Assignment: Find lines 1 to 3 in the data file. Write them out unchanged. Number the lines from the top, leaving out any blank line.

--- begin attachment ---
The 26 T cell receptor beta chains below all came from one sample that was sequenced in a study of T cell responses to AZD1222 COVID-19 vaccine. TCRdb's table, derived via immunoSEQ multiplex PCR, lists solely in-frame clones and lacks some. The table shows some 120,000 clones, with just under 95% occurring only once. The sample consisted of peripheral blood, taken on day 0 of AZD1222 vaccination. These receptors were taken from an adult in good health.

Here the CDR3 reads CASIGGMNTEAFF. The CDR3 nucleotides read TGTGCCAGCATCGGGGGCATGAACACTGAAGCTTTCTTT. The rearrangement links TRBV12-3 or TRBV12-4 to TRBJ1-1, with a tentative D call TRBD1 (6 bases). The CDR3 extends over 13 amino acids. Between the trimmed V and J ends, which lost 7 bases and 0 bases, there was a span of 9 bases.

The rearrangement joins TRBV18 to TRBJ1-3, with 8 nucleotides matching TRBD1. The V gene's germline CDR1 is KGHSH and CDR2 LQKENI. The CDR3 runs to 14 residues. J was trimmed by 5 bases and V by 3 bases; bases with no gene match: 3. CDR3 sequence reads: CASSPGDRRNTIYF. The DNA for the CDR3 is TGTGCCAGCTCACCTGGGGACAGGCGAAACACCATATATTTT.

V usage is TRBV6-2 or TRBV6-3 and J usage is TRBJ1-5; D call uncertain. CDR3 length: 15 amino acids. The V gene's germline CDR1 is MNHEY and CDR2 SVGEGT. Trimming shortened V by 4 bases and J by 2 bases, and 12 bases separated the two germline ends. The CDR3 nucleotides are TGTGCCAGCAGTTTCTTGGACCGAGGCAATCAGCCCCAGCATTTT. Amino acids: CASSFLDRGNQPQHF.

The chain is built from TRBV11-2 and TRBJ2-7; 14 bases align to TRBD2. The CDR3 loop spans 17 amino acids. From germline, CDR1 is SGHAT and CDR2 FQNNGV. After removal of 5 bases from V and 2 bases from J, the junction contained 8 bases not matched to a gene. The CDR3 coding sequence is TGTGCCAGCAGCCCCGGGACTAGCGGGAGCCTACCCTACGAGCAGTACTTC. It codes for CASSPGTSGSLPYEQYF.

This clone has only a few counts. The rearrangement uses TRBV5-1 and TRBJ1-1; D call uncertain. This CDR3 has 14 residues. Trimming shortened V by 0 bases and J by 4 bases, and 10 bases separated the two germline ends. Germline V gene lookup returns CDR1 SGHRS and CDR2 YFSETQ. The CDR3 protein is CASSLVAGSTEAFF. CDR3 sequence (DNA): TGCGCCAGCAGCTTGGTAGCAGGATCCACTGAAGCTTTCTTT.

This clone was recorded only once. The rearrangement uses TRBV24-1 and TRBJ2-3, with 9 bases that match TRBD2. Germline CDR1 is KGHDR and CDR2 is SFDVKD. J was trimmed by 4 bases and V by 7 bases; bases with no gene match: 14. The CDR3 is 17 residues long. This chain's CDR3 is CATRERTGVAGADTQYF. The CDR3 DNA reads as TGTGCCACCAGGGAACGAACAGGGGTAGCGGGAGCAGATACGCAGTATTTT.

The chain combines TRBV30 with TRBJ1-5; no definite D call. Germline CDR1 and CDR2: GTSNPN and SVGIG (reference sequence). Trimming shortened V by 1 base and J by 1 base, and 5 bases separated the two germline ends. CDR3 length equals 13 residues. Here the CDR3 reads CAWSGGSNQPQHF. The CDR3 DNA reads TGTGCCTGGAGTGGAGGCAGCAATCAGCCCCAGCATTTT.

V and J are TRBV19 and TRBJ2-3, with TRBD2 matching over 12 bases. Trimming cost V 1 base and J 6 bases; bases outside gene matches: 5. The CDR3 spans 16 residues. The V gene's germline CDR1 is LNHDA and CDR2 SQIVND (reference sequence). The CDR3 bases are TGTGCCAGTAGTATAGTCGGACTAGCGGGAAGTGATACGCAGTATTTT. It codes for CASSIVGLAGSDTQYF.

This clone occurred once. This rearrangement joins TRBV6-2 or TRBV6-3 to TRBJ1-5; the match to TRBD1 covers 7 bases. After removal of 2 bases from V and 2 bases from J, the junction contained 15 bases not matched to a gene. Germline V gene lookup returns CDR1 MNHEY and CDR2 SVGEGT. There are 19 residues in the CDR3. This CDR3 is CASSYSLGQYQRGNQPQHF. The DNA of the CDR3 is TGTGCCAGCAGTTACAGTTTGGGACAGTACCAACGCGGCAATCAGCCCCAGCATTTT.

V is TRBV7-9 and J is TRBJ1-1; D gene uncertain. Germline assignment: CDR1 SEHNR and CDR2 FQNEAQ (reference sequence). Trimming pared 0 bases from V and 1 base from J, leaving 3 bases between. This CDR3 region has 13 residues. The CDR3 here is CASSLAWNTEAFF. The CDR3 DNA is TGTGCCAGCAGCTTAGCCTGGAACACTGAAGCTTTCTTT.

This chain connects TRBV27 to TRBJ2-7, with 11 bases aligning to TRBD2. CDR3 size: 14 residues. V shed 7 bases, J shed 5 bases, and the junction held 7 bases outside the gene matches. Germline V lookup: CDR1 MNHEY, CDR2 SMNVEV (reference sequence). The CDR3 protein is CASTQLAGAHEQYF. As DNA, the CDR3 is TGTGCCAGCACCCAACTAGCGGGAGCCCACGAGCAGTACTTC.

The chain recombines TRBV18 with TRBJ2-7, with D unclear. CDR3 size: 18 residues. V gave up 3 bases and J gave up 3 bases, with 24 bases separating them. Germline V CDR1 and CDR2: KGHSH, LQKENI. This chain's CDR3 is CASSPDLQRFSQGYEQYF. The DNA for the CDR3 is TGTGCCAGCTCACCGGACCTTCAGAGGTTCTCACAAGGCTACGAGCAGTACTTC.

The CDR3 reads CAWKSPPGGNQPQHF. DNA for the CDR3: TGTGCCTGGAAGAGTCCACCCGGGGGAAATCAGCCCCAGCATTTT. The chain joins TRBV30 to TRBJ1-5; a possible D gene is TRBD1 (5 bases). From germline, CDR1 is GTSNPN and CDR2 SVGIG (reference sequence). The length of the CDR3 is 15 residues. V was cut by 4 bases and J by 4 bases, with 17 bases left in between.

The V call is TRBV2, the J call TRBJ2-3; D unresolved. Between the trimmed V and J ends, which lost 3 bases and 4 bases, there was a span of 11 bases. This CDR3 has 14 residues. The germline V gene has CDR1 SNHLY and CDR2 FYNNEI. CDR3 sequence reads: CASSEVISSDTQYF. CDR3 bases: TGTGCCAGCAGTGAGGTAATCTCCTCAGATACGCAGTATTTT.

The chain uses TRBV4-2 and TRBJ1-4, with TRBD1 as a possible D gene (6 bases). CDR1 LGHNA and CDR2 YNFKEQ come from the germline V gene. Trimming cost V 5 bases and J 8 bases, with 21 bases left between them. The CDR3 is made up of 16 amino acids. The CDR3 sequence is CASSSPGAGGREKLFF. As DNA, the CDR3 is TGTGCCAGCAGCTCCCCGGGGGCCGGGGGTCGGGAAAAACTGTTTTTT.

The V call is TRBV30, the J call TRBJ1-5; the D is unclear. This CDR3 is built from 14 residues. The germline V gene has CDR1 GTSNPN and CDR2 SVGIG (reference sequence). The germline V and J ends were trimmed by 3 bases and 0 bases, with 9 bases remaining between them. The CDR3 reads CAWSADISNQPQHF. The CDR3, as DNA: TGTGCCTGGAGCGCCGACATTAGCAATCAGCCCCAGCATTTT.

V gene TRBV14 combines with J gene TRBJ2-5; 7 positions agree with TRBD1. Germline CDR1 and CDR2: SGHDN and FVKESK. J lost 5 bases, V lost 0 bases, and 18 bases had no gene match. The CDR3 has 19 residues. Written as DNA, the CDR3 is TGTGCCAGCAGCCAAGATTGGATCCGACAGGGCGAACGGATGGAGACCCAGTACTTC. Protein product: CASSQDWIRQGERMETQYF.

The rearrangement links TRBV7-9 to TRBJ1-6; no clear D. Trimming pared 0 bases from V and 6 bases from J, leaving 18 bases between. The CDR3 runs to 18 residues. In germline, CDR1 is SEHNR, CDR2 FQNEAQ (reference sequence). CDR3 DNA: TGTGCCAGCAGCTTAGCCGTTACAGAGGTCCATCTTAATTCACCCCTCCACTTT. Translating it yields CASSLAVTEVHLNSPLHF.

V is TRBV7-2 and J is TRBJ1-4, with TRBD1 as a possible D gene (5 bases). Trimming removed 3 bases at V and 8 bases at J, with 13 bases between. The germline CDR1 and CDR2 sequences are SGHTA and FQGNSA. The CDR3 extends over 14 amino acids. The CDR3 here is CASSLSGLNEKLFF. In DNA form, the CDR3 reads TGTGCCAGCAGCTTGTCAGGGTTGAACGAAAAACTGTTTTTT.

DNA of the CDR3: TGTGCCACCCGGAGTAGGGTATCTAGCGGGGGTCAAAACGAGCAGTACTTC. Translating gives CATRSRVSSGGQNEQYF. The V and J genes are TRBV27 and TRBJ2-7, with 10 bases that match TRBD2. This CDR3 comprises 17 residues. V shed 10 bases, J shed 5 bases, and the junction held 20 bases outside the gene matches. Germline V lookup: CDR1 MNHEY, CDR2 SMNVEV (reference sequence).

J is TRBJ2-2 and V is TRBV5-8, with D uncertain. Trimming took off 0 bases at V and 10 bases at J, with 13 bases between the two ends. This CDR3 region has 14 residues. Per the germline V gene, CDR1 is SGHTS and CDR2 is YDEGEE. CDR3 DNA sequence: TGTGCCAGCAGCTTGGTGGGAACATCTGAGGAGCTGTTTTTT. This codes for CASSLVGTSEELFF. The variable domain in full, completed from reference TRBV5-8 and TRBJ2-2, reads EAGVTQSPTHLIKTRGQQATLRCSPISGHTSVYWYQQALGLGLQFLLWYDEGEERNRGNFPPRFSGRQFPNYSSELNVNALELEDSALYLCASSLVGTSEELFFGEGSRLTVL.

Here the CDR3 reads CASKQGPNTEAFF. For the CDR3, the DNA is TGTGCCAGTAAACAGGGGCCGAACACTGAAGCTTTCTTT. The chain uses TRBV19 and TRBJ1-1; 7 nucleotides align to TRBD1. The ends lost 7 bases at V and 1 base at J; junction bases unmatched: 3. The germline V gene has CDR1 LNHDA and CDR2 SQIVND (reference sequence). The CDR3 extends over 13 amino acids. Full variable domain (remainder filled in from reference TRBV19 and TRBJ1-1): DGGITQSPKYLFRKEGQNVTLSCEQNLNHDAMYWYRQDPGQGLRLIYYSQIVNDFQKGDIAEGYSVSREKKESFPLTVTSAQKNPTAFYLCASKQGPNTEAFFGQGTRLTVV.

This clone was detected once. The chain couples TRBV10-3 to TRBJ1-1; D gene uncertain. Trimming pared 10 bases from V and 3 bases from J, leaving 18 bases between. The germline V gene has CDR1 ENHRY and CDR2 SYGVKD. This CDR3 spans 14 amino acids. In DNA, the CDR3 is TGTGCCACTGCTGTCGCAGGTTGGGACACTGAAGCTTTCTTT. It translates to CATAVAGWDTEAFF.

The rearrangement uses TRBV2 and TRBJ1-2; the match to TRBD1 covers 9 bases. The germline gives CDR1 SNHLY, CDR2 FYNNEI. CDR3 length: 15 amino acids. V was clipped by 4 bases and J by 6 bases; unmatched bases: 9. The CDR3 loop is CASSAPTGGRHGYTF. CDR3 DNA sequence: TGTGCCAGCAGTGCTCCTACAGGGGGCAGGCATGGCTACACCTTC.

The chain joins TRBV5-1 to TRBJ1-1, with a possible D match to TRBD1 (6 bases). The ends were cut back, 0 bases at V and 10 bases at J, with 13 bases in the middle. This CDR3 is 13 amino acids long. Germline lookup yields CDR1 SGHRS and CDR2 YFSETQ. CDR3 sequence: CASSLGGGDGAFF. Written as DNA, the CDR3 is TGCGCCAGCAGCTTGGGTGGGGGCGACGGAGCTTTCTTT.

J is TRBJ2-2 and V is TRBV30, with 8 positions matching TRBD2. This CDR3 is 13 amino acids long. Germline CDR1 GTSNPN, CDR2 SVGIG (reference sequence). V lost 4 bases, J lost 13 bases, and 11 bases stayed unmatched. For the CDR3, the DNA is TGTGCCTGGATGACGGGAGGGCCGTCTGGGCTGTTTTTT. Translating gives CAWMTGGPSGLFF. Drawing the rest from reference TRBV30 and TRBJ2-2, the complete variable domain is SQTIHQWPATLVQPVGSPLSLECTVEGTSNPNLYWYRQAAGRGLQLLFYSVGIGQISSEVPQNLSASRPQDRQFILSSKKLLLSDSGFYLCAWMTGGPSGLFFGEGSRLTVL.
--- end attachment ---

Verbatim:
The 26 T cell receptor beta chains below all came from one sample that was sequenced in a study of T cell responses to AZD1222 COVID-19 vaccine. TCRdb's table, derived via immunoSEQ multiplex PCR, lists solely in-frame clones and lacks some. The table shows some 120,000 clones, with just under 95% occurring only once. The sample consisted of peripheral blood, taken on day 0 of AZD1222 vaccination. These receptors were taken from an adult in good health.

Here the CDR3 reads CASIGGMNTEAFF. The CDR3 nucleotides read TGTGCCAGCATCGGGGGCATGAACACTGAAGCTTTCTTT. The rearrangement links TRBV12-3 or TRBV12-4 to TRBJ1-1, with a tentative D call TRBD1 (6 bases). The CDR3 extends over 13 amino acids. Between the trimmed V and J ends, which lost 7 bases and 0 bases, there was a span of 9 bases.

The rearrangement joins TRBV18 to TRBJ1-3, with 8 nucleotides matching TRBD1. The V gene's germline CDR1 is KGHSH and CDR2 LQKENI. The CDR3 runs to 14 residues. J was trimmed by 5 bases and V by 3 bases; bases with no gene match: 3. CDR3 sequence reads: CASSPGDRRNTIYF. The DNA for the CDR3 is TGTGCCAGCTCACCTGGGGACAGGCGAAACACCATATATTTT.